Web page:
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Next-gen headache


Kosmo

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Even if I don't think much about Gabe Newell, but even then, if he is right, he is right.

Check out the 1up.com video interview of Gabe as he talks about what the sees in the future and how he sees it should be done.

I can't help but feel that, something is not broken but MS, Sony and Nintendo are trying too hard to fix it.

http://www.1up.com/flat/Themeweek/Valve/video6.html

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That was really interesting, the only other Game dude I've heard talk like that is ... Will Wright?

Sony are evil btw :-D:-D

Oh and there is a part 1.

Will is a good guy, thinks before he says anything. There is alot of stuff in that 1up article, but that next-gen thing was almost the only thing I found interesting, everything else was just saying the obvious and retelling everything everyone already knew.

I have come to the conclusion that all console makers are evil, everyone is tryin to pull the market to their own direction, PS3 with their hardware that is extremely difficult to code for and to port for and from, Xenon that also made things harder and actually is pushing the development costs up to the skies, and Revolution with their cooky soon-to-be-published controller, if the controller truely is something groundbreaking and revolutionizing, how do you think games translate from dance dance revolution gyromovementsensorspeechrecognizion-matt to regular joe controller, or mouse and keyboard?

I didn't think I'd say this, but these guys fucked up.

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I think it's good that Gabe talks so openly about how Steam basically sucked from a technical standpoint when it was introduced. In many cases, I am still very dismissive of the technology for one reason: Overhead.

TFC on WON = 100 fps in pretty much all cases with my old system (1600 XP)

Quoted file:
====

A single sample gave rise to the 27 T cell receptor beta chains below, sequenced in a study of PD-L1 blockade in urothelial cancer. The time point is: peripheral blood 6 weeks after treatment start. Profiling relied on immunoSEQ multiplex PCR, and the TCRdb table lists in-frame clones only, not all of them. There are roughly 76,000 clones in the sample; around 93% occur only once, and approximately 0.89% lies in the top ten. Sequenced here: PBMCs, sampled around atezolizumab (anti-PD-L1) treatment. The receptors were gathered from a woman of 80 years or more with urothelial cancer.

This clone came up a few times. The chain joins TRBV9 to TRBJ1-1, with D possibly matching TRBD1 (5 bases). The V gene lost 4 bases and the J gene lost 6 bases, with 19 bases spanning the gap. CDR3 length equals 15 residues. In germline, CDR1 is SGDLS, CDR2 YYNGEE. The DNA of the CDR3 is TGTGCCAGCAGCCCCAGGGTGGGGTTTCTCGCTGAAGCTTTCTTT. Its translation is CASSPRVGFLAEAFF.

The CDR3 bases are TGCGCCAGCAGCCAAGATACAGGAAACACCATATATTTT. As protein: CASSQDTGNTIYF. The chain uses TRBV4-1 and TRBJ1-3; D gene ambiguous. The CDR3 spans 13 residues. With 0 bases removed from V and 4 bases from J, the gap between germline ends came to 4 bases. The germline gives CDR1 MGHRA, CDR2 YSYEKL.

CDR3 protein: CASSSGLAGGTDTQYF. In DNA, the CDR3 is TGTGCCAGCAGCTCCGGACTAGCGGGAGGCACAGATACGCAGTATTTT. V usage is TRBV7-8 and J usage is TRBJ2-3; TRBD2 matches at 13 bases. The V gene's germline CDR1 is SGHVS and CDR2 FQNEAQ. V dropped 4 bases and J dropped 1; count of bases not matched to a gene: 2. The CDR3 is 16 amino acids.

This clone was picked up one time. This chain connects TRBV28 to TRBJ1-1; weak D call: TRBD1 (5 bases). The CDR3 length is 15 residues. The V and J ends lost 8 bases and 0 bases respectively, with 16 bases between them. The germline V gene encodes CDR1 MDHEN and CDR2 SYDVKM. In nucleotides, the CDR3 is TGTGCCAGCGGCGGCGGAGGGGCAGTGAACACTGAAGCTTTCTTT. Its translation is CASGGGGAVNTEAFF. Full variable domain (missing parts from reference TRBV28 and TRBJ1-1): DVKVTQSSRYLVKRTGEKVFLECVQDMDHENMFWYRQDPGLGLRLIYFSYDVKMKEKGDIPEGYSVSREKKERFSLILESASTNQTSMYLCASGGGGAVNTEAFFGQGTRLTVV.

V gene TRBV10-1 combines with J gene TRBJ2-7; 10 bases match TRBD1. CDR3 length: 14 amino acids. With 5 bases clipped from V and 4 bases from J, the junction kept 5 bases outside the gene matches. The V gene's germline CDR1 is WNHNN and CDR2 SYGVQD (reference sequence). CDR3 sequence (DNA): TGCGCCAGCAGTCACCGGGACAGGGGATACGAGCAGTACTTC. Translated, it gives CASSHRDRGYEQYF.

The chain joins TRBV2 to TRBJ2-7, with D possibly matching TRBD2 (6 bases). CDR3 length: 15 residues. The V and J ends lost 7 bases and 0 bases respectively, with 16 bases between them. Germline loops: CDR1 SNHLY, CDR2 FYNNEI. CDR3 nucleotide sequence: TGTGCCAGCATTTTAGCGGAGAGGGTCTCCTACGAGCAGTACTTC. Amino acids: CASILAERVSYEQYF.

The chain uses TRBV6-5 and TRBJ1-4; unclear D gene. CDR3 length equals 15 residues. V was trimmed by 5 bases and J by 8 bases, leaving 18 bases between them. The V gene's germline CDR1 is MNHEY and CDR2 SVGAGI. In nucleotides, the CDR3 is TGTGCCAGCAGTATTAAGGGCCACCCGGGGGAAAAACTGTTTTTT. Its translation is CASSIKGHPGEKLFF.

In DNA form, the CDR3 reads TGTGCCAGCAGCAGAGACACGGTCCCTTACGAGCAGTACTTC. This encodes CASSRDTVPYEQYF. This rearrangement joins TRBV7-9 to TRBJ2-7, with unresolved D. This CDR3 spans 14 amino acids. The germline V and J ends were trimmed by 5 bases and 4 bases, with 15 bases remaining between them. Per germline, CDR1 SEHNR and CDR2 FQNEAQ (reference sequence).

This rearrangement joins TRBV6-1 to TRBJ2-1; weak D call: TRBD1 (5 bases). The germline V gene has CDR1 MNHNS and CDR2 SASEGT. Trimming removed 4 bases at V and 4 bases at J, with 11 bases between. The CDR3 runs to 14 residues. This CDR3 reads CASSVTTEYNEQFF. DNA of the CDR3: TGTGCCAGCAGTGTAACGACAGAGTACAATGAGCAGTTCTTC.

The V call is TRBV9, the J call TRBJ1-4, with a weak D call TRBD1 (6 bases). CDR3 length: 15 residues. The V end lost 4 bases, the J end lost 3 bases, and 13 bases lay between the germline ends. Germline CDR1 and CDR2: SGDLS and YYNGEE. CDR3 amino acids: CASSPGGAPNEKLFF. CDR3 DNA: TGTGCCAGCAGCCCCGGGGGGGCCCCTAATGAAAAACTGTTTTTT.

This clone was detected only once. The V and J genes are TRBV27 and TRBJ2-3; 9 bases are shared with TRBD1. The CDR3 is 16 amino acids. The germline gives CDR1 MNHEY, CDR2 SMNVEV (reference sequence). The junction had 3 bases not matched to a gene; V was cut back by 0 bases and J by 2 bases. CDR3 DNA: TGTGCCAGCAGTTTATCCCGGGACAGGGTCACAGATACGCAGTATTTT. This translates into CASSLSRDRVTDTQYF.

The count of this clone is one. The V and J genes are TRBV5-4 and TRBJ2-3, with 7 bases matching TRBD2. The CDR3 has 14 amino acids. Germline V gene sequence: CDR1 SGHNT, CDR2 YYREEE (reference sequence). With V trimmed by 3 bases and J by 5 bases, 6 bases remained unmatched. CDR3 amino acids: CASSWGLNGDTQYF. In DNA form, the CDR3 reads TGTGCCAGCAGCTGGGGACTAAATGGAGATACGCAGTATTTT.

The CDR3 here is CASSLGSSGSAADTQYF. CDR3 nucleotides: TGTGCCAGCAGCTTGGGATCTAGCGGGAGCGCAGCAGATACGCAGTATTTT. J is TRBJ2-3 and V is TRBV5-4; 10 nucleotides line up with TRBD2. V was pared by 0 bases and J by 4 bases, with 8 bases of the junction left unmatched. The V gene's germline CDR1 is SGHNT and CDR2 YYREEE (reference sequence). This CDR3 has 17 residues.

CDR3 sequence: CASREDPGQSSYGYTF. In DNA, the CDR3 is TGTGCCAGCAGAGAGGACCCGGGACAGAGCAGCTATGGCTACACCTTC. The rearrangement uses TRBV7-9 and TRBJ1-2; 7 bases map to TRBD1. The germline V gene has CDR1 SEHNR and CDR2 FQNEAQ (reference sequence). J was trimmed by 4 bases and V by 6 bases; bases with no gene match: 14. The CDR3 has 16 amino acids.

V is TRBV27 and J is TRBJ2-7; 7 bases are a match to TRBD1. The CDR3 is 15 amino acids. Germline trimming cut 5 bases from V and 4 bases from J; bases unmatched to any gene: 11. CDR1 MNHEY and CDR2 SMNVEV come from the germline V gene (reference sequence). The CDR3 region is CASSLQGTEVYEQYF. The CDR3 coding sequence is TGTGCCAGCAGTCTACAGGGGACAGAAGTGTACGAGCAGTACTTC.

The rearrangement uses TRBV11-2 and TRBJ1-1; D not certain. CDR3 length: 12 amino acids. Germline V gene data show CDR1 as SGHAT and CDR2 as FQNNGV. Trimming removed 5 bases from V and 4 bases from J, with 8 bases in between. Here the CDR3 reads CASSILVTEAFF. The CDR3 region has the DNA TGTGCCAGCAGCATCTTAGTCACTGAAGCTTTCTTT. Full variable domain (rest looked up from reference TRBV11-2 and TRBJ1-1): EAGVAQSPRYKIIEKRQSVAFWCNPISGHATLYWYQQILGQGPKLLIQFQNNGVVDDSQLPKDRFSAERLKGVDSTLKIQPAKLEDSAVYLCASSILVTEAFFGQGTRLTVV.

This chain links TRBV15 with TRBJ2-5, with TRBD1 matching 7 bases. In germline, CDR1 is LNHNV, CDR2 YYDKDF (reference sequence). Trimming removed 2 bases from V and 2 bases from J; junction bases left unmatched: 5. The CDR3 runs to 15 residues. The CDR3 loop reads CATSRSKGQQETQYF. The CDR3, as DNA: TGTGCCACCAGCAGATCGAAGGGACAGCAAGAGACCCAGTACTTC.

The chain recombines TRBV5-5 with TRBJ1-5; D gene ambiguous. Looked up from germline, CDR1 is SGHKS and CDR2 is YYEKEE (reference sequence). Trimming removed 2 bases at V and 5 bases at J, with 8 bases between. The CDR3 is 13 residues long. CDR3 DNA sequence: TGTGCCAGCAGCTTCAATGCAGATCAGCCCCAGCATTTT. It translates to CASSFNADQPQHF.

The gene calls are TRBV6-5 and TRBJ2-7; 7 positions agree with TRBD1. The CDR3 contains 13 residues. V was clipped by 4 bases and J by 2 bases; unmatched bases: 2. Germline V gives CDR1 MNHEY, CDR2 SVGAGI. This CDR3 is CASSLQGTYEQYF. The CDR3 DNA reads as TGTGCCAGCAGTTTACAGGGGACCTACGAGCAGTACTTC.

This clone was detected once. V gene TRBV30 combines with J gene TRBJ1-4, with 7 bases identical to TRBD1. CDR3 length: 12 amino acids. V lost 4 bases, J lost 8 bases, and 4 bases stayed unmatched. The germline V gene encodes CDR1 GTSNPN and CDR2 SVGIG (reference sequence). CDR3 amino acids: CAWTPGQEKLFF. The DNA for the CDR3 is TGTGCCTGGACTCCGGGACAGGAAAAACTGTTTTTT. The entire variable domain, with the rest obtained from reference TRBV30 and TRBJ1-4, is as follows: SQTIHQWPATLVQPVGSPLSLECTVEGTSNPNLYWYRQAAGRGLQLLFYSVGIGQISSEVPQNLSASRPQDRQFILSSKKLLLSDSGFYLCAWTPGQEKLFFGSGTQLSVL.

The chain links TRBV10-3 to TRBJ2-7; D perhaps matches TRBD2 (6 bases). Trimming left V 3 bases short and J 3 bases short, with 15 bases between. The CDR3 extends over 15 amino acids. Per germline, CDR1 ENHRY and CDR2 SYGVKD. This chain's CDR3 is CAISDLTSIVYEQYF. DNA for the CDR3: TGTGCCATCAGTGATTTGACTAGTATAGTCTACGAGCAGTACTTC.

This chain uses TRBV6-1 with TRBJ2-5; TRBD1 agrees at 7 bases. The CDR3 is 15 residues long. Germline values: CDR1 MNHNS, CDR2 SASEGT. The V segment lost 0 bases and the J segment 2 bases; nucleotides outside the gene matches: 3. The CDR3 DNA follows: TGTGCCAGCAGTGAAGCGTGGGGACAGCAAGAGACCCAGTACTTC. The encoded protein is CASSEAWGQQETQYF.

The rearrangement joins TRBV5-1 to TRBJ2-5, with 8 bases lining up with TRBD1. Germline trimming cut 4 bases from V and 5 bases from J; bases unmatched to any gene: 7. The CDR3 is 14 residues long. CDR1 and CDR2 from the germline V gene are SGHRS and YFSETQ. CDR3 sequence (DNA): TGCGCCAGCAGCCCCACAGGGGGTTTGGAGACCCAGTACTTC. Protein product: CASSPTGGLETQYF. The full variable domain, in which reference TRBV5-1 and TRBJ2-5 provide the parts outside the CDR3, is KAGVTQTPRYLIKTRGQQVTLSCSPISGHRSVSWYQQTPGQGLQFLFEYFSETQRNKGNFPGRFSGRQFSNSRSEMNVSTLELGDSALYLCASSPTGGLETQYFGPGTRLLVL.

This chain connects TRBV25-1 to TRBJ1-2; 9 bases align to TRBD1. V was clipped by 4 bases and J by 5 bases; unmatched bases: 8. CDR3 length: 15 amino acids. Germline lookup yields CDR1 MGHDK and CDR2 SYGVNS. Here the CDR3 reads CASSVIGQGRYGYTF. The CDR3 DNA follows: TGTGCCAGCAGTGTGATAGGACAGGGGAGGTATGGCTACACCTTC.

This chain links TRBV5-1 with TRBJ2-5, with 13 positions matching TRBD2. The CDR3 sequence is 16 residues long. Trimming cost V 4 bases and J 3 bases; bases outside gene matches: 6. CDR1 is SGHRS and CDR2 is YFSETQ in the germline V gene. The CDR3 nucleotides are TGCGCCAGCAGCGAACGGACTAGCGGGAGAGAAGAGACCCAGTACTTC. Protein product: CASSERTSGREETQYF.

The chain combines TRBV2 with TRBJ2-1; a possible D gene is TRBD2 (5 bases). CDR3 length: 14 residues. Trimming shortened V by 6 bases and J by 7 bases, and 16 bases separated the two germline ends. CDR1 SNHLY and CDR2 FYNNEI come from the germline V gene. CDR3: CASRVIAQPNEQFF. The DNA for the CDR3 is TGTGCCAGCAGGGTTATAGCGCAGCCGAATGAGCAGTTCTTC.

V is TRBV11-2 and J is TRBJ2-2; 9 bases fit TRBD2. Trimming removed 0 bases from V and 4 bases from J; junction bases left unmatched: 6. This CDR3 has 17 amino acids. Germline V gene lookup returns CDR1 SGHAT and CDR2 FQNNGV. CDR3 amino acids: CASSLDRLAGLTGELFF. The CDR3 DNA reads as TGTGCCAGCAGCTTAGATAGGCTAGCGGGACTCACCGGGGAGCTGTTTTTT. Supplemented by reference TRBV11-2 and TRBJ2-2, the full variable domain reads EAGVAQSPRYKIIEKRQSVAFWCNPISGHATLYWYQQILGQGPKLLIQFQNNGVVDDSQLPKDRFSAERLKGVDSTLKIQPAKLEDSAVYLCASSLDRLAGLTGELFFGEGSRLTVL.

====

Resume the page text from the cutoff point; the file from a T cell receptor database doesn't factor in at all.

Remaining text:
TFC after Steam was released = ~40-100 fps (Exactly the same PC. Recording demos made it unplayable)

Now, if a (then) five year old game was visibly destroying my PC in terms of framerate, it makes me wonder just how much performance steam saps for modern games, too. I've heard stories of the pirated version of HL2 (the one that runs sans-steam) running a decent amount better than the Steam version. I obviously can't quantify these claims, but I wouldn't be surprised if such a thing were to happen.

I still don't like a few aspects of steam:

A: It makes editing a lot more painful than it used to be. Running Hammer without steam was so much more simple than the situation we find ourselves in now. Everything is packed in .gcfs, you have to run steam to use hammer, the directory structure is a total and under TRAINWRECK when you have mod source files, texture source files, compile directories, sdk directories, sdk content directories and then all of the corresponding directories under /SteamApps/SourceMods/. I just about died of heart failure the first time I compiled a prop... nightmare.

B: The ability to rectify mistakes relatively quickly has indirectly caused Valve's release QA to become absolutely shocking. Various updates were released where FUNDAMENTAL gameplay or technical issues have been overlooked, thus requiring an immediate update to fix the earlier one, and/or a recall of the original update. Anyone remember when they released a fairly big update that was recalled? Trouble is that instead of allowing you to roll back, they just deleted your CS .gcf for you. That was really helpful.